Fun and surprisingly successful as an invitation to look closely at the natural world.


From 10 black-capped chickadees to a single great horned owl, a countdown seek-and-find presents common birds.

Matheson imitates actual bird-watching with this deceptively simple “I spy”–type outing that goes from morning through night, through sun and shower, ending on the following day. Each spread contains birds (and sometimes other creatures) hidden among the kinds of trees and plants where North American readers with access to the wooded outdoors might find them in real life. It requires significant patience and persistence to find them all; the reward is a special surprise. The author opens with a “birding checklist,” invites readers to “go outside and look carefully,” and describes the chickadees as “your first treasure.” A short accompanying text uses generic names for the birds to look for and gives readers some clues. The birds pictured can be found in San Francisco, the home of the author, but because she has chosen widespread species, most readers from all over the continent will recognize most of them. Besides the chickadees and owl, she hides bluebirds, sparrows, wrens, robins, warblers, doves, and hummingbirds. Complete common names for the actual birds shown are given in an afterword, and for each she includes a short paragraph of other information about appearance and behavior as well as a suggestion for further resources. The author/illustrator used watercolor and collage for her carefully painted images, which are a good combination of reasonably realistic and satisfyingly challenging.

Fun and surprisingly successful as an invitation to look closely at the natural world. (Informational picture book. 4-7)

Pub Date: Feb. 26, 2019

ISBN: 978-0-06-239340-1

Page Count: 48

Publisher: Greenwillow Books

Review Posted Online: Nov. 12, 2018

Kirkus Reviews Issue: Dec. 1, 2018

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A bland also-ran trailing a large litter of like-themed pups.


From the First Discoveries series

A photo album of young wolves running, playing, and growing through their first year.

Light on factual details, the uncredited text largely runs to vague observations along the lines of the fact that “young wolves need to rest every now and then” or that packs “differ in size. Some are large and have many wolves, while others are small with only a few.” The chief draws here are the big, color, stock photos, which show pups of diverse ages and species, singly or in groups—running, posing alertly with parents or other adult wolves, eating (regurgitated food only, and that not visible), howling, patrolling, and snoozing as a seasonal round turns green meadows to snowy landscapes. In a notably perfunctory insertion squeezed onto the final spread, a wildlife biologist from the American Museum of Natural History introduces himself and describes his research work—all with animals other than wolves. Budding naturalists should have no trouble running down more nourishing fare, from Seymour Simon’s Wolves (1993) to Jonathan London’s Seasons of Little Wolf (illustrated by Jon Van Zyle, 2014) and on. Baby Dolphin’s First Swim follows the same formula even down to profiling exactly the same wildlife biologist.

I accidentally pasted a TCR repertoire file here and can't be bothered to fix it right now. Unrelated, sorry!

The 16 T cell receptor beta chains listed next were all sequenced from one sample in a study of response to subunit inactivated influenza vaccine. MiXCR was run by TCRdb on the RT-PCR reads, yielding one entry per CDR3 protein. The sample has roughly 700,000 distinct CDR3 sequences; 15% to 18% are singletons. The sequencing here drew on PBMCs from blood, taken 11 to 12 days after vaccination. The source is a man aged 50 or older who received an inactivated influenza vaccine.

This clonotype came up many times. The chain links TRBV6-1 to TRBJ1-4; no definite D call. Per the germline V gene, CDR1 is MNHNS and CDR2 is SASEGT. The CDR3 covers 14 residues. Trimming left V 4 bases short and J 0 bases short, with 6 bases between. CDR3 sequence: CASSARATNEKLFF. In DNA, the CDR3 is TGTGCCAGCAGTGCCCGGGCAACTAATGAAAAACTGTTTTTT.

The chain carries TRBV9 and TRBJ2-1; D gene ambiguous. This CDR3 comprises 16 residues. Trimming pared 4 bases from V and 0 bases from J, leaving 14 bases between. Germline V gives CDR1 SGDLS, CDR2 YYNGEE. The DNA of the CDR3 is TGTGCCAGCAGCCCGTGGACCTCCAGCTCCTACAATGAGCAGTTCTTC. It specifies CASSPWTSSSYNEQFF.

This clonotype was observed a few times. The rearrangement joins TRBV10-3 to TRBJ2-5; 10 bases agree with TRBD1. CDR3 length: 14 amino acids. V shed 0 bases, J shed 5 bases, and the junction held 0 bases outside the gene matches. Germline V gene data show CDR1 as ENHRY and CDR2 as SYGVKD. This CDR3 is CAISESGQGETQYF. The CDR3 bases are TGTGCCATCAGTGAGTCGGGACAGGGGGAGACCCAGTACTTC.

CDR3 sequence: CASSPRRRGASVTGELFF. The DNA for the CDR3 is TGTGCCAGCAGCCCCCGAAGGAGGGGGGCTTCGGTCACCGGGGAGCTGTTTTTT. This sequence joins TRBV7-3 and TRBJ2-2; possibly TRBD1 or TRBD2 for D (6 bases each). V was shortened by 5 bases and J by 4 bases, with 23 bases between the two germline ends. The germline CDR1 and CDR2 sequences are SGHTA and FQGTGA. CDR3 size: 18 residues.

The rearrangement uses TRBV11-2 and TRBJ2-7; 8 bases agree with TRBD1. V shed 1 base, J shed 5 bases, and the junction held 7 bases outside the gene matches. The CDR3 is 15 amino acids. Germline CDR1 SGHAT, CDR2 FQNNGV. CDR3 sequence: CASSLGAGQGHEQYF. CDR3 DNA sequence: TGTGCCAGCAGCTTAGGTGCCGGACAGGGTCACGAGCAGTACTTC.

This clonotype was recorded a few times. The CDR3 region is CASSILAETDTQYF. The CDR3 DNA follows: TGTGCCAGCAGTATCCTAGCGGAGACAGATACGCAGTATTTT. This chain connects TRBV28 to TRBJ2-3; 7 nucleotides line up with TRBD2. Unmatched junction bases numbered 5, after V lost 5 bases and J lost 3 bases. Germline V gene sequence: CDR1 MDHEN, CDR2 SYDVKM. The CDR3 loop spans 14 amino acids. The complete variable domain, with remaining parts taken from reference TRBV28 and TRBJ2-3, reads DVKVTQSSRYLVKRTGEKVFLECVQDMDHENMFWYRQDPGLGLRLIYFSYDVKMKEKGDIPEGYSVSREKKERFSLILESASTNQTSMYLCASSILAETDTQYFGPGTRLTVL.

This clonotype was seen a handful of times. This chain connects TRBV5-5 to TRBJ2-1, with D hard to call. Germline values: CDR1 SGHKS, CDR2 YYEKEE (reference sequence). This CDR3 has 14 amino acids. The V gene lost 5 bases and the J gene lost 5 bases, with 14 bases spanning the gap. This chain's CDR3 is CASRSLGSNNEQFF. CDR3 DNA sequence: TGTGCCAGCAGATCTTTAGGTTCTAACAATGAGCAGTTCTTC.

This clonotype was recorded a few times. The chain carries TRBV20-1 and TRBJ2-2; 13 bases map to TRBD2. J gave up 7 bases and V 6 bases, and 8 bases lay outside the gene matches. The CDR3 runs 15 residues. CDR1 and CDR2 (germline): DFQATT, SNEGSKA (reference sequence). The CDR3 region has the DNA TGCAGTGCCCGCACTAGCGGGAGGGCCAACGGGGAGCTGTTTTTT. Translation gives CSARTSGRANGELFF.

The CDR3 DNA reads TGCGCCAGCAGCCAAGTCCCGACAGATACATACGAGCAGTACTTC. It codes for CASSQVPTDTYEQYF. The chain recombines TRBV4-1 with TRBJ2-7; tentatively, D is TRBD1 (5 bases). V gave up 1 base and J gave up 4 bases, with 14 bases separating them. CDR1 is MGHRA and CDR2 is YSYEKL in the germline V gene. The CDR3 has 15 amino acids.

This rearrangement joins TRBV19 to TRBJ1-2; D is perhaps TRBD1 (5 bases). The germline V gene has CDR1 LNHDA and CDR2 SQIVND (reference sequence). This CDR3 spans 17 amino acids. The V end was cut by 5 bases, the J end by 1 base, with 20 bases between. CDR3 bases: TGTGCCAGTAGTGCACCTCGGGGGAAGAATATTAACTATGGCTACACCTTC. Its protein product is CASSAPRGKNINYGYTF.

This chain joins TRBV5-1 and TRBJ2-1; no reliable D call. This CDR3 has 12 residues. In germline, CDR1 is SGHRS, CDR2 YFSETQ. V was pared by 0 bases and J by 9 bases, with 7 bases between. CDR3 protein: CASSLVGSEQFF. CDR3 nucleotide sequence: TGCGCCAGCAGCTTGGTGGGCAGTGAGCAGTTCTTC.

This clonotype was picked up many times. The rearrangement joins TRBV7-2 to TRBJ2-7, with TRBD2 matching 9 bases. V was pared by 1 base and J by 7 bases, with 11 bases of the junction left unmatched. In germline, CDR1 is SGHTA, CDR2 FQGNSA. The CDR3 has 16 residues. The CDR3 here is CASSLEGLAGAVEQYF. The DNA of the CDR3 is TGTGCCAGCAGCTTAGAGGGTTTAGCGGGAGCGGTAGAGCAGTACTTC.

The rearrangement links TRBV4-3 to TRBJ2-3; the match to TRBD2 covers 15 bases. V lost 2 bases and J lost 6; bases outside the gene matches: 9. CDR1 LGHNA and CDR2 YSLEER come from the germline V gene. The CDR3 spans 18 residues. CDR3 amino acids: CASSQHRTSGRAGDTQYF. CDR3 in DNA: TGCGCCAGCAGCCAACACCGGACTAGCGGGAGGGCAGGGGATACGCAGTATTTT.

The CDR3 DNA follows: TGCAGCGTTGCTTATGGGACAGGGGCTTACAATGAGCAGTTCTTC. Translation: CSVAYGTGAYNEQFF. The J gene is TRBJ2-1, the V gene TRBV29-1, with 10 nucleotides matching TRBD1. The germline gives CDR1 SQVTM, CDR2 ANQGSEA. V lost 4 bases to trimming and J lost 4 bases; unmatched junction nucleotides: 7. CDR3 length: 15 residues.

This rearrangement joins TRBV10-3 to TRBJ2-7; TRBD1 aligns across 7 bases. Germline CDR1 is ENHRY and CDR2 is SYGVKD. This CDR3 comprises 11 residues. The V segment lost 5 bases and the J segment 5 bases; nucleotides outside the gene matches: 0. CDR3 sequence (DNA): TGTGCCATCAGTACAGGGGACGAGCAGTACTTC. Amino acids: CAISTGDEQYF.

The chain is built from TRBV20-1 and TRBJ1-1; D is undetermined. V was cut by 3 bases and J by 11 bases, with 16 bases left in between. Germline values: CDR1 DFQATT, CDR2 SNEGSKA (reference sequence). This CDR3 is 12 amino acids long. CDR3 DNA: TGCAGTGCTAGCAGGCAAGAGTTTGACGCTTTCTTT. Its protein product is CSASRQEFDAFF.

A bland also-ran trailing a large litter of like-themed pups. (Informational picture book. 5-7)

Pub Date: June 6, 2017

ISBN: 978-1-4549-2237-7

Page Count: 32

Publisher: Sterling

Review Posted Online: April 26, 2017

Kirkus Reviews Issue: May 15, 2017

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Good advice and good reading practice rolled into one.


From the My First series

Kitten care presented early-reader style.

“Something soft and furry / Is coming home with me. // It is my new kitten. / She is as sweet as can be!” First-person, easy-reading text describes meeting the kitten, feeding the kitten, playing with the kitten, then taking it to the vet and keeping it safe. The first half of this volume is presented in rhyme with Wachter's photos of real children of various races and their kittens (always the same kitten-and-child pairings) imposed on simple cartoon backgrounds. On other pages, photos of kittens (all cute as the dickens) leaping, scratching, running, and sleeping appear against similar backgrounds. The second half reiterates the same information but in more detail. It passes on instructions in simple language for tasks like introducing a kitten to its litter box and interpreting the sounds and body language of your new furry friend. Jumping the species barrier, Biscuit creator Capucilli does a fine job of instructing young, new pet owners in the care of their wee feline friends in this companion to My First Puppy (2019). This helpful guidebook ends with a message encouraging aspiring young pet friends to adopt from shelters. (This book was reviewed digitally with 9-by-12-inch double-page spreads viewed at 85.7% of actual size.)

Good advice and good reading practice rolled into one. (Early reader. 5-7)

Pub Date: Dec. 8, 2020

ISBN: 978-1-5344-7754-4

Page Count: 32

Publisher: Simon Spotlight

Review Posted Online: Oct. 13, 2020

Kirkus Reviews Issue: Nov. 1, 2020

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